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Yale University

Yale’s 3.4% Gain Is Top Performer as Most Endowments See Losses

(Bloomberg) -- Yale University posted a 3.4 percent investment gain, besting rival Harvard University, which joined most college endowments in reporting annual losses.

Yale’s endowment declined in value to $25.4 billion, net of spending that supports faculty salaries, student scholarships and other expenses, in the year ended June 30, the university in New Haven, Connecticut, said Friday in a statement. Yale, which has the second-largest U.S. school fund behind Harvard, has the best return among school funds that have posted so far. The endowment has been led by David Swensen for three decades.

Two of Yale’s Ivy League peers posted negative returns. Harvard on Thursday said its investments declined by 2 percent, lowering the value of the largest fund in higher education by $1.9 billion to $35.7 billion. The University of Pennsylvania’s loss was 1.4 percent. More than a dozen university endowments with assets of more than $1 billion have reported investment declines as results come in over the next month.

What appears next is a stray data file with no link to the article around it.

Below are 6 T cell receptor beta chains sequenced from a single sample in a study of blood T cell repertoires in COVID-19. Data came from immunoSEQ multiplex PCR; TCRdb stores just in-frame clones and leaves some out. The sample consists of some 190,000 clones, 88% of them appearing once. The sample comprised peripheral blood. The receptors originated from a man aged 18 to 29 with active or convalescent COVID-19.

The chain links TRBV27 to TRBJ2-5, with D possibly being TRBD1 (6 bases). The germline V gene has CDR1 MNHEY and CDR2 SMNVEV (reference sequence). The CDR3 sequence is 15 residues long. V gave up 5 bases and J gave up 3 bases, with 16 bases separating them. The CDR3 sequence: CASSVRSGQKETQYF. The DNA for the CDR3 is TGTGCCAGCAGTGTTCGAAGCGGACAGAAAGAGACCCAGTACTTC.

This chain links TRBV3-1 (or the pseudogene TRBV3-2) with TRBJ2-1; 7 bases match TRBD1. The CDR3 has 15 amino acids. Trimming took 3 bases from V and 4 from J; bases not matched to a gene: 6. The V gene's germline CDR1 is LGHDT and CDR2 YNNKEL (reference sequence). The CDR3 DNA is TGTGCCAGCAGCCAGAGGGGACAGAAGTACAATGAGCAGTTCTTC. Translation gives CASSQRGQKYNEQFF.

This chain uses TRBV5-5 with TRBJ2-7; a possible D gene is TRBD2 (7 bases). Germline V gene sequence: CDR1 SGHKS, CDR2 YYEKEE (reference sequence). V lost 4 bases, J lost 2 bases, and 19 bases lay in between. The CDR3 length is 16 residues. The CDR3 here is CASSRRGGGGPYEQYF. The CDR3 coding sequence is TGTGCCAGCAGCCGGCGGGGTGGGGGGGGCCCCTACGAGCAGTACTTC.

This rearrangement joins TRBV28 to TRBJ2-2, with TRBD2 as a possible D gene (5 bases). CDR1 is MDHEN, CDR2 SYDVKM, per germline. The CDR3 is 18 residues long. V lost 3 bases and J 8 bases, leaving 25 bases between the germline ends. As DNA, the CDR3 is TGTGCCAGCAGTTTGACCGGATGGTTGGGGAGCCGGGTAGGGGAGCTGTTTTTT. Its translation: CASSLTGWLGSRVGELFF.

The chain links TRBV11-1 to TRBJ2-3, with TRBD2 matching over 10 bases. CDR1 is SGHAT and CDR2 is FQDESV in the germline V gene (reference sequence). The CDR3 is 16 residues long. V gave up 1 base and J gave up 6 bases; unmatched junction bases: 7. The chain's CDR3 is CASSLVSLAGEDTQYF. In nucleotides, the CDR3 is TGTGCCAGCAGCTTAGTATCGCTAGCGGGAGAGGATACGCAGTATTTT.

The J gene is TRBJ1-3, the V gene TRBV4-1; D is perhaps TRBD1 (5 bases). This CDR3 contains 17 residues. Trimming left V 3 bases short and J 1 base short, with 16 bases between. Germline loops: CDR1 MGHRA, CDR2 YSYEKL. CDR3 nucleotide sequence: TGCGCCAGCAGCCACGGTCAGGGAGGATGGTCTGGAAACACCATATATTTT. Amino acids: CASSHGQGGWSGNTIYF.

Endowments with more than $500 million lost a median 0.73 percent, according to the Wilshire Trust Universe Comparison Service. The data, from fund custodians, is gross of fees, while most schools report returns including fees.

Yale said its target asset allocation for fiscal 2017 was more than 50 percent in illiquid investments, including private equity and “absolute return,” which includes hedge funds.

Yale’s 10-year annualized return is 8.1 percent. The fund has consistently performed well, proving its success in assets such as venture capital; the school disclosed this year its original $2.7 million investment in LinkedIn Corp. produced $84.4 million in gains.

Many endowments have sought to replicate the so-called Yale model, pioneered by Swensen, which prizes more illiquid assets including private equity. The school’s highest target allocation for fiscal 2017 is 22.5 percent in absolute return, followed by 16 percent in venture capital and 15 percent each in foreign equity and leveraged buyouts, according to the school’s statement.

To contact the reporter on this story: Janet Lorin in New York at [email protected] To contact the editors responsible for this story: Mary Romano at [email protected]

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